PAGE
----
Looking for European rules on cloud computing

by 
07.03.2013 - 17:17

In September 2012, Vice President Neelie Kores, responsible for the Digital Agenda, launched  European Commission's strategy for "Unleashing the potential of cloud computing in Europe." Six months later, a huge number of questions are still up in the air and a group of experts tried to answer them at the 2013 European Cloud Computing Conference in Brussels on 7 March.

 European cloud market is not the only one trying to reach its full potential. There are different international cloud frameworks and new rules and standards must be harmonised in order to benefit both users and businesses, stated  Robert Holleyman, President and CEO, BSA | The Software Alliance.

“The problem of the cloud is the mishmash of regulations”, he said and added that the “landscape is changing. We have to talk about how to make cloud market working for everyone.”

According to Holleyman, countries like Indonesia, Korea and the US are improving their legal frameworks for the cloud, but Europe is lagging behind due, in part, “to specific security laws.”

Despite Germany, France, UK, Italy and Spain are among the 24 countries which have made marked improvements in the policy environment for cloud computing in the past year, much more effort is need “in both sides of the Atlantic”, stated Holleymam, who also highlighted that not all laws have to be identical, “but we need a balance.”

Standards' application is not always easy in the cloud. Legislators have to take into account national regulations, businesses' rules and consumers' rights. Therefore, a globally harmonised approach will help take advantage of the benefits cloud computing can generate, including costs' savings and jobs' creation, explained Verena Weber, Economist and Policy Analyst at OECD.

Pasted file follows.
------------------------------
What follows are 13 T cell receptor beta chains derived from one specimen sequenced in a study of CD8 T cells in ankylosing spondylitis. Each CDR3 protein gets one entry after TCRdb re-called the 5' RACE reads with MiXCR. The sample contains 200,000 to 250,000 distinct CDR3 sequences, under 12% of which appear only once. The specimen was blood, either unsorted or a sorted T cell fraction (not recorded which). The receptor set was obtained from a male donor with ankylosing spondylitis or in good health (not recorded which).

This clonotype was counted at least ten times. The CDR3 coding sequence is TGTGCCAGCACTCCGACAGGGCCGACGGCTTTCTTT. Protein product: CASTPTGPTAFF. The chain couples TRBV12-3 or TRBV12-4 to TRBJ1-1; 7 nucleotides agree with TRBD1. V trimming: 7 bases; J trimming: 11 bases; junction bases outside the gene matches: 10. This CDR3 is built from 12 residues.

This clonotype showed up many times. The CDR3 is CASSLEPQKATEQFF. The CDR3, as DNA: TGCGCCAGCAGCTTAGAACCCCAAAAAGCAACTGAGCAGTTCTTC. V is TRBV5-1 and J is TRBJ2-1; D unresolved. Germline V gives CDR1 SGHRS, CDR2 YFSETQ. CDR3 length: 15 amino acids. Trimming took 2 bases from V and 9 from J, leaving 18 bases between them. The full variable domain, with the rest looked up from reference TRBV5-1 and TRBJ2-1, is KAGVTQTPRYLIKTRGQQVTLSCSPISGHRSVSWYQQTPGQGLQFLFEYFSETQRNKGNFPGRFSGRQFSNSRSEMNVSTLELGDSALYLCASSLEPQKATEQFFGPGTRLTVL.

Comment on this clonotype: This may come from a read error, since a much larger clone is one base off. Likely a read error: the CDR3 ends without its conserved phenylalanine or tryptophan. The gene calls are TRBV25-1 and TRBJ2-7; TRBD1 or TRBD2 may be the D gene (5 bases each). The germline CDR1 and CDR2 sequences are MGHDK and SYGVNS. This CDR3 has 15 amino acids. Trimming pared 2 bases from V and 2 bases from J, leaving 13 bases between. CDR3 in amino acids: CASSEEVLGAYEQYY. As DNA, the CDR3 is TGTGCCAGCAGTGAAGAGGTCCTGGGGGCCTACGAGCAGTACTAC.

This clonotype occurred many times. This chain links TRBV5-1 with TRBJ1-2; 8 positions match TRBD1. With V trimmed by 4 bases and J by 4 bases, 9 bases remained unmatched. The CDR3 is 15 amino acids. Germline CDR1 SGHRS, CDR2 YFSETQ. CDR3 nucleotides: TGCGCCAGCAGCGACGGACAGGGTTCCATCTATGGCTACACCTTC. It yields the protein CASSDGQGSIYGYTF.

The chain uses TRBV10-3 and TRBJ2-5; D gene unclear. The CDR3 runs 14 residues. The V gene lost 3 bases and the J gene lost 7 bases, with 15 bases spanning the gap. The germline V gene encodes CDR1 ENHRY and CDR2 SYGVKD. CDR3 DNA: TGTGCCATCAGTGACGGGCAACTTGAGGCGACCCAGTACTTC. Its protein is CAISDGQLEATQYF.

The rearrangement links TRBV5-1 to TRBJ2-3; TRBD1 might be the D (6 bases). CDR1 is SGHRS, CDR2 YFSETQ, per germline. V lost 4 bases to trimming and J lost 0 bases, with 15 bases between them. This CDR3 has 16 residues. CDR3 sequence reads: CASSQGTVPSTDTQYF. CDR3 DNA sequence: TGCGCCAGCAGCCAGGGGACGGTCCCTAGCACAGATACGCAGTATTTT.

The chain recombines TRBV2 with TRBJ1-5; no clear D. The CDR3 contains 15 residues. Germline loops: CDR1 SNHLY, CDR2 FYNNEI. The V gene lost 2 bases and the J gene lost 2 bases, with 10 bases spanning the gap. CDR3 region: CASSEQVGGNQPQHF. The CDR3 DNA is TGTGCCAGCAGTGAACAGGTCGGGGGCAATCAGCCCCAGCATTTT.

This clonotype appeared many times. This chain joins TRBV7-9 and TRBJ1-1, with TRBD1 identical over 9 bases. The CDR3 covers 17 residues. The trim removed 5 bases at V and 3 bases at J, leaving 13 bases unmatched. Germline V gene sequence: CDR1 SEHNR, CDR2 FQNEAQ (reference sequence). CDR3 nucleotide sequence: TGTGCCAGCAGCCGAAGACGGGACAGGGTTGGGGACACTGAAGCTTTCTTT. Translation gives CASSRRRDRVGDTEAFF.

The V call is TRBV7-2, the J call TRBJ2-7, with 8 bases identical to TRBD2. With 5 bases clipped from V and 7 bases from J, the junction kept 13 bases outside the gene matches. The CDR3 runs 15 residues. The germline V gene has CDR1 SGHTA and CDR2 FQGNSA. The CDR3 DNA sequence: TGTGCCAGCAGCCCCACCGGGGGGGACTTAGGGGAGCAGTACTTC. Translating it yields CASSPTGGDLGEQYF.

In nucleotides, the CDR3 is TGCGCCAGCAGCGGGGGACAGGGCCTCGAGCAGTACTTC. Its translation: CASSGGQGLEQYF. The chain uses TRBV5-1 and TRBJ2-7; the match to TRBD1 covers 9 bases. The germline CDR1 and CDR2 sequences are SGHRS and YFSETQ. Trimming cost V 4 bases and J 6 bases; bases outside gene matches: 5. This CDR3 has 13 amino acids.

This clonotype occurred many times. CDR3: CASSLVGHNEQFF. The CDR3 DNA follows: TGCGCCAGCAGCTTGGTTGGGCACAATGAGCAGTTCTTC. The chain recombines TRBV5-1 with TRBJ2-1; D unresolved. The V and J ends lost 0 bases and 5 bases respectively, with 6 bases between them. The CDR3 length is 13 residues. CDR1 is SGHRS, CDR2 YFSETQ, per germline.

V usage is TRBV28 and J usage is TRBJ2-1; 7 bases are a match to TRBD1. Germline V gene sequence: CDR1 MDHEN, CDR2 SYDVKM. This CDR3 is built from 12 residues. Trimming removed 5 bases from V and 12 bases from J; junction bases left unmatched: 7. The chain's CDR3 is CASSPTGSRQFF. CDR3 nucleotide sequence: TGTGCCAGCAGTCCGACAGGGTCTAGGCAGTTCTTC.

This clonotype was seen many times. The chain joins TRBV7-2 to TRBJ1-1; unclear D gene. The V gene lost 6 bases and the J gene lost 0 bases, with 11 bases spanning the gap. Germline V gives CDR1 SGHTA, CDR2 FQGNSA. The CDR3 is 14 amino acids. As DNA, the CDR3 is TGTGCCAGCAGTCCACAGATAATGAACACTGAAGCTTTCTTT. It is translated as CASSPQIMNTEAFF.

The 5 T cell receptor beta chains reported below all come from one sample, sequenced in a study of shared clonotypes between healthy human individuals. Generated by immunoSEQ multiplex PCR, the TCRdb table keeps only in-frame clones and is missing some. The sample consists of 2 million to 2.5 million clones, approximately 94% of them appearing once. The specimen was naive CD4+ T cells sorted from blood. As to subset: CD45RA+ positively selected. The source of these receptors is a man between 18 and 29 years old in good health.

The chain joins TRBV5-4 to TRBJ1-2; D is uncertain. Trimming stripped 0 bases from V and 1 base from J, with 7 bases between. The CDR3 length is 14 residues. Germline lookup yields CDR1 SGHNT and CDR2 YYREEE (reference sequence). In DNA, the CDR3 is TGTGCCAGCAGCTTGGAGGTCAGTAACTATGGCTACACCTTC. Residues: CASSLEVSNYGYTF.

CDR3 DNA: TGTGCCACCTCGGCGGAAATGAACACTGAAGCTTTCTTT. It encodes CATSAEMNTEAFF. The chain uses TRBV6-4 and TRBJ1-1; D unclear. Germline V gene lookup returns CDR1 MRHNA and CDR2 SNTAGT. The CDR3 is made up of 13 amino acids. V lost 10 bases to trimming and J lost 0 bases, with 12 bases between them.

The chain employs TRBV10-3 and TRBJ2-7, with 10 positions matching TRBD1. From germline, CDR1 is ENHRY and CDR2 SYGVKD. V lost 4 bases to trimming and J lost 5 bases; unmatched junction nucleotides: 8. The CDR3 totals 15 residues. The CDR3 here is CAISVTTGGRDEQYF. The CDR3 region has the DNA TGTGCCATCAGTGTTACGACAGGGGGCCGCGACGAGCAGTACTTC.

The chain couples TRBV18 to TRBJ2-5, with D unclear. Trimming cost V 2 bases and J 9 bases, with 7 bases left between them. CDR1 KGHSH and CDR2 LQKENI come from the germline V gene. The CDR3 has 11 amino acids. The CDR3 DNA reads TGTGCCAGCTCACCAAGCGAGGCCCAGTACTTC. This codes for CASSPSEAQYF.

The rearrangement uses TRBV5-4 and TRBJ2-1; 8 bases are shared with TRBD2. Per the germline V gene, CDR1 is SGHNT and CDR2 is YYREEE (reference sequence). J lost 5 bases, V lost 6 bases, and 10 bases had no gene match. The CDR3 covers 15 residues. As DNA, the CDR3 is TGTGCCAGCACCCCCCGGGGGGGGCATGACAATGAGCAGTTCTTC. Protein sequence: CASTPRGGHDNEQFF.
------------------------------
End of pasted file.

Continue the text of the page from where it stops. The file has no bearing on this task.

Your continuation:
Margot Dor, Strategy Development at ETSI, made clear that the 250 partners, including telecoms, governments and organisations, are not “in production-mode”. She explained that they “are in coordination-mode with the relevant stakeholders”, therefore they are not working on European standards, she said.

All panellists agreed on the importance of cloud computing to generate growth in Europe. However, the cloud is a competitive market “where only bigger companies will survive”, explained Ton van Rhijn, Director ICT & IPM at CZ. He added that legislation is needed, “but not too much.”

Transparency, confidence, privacy and flexibility are also essentials in the cloud, where other issues are still unsolved, such as which would be the way to manage the digital content users are storing online.

According to Maria Martin-Prat, Head of Unit Copyright, DG MARKT, “services are not different for being cloud-based.” Nevertheless, small divergences might be the beginning of the creation of new measures in this digital world.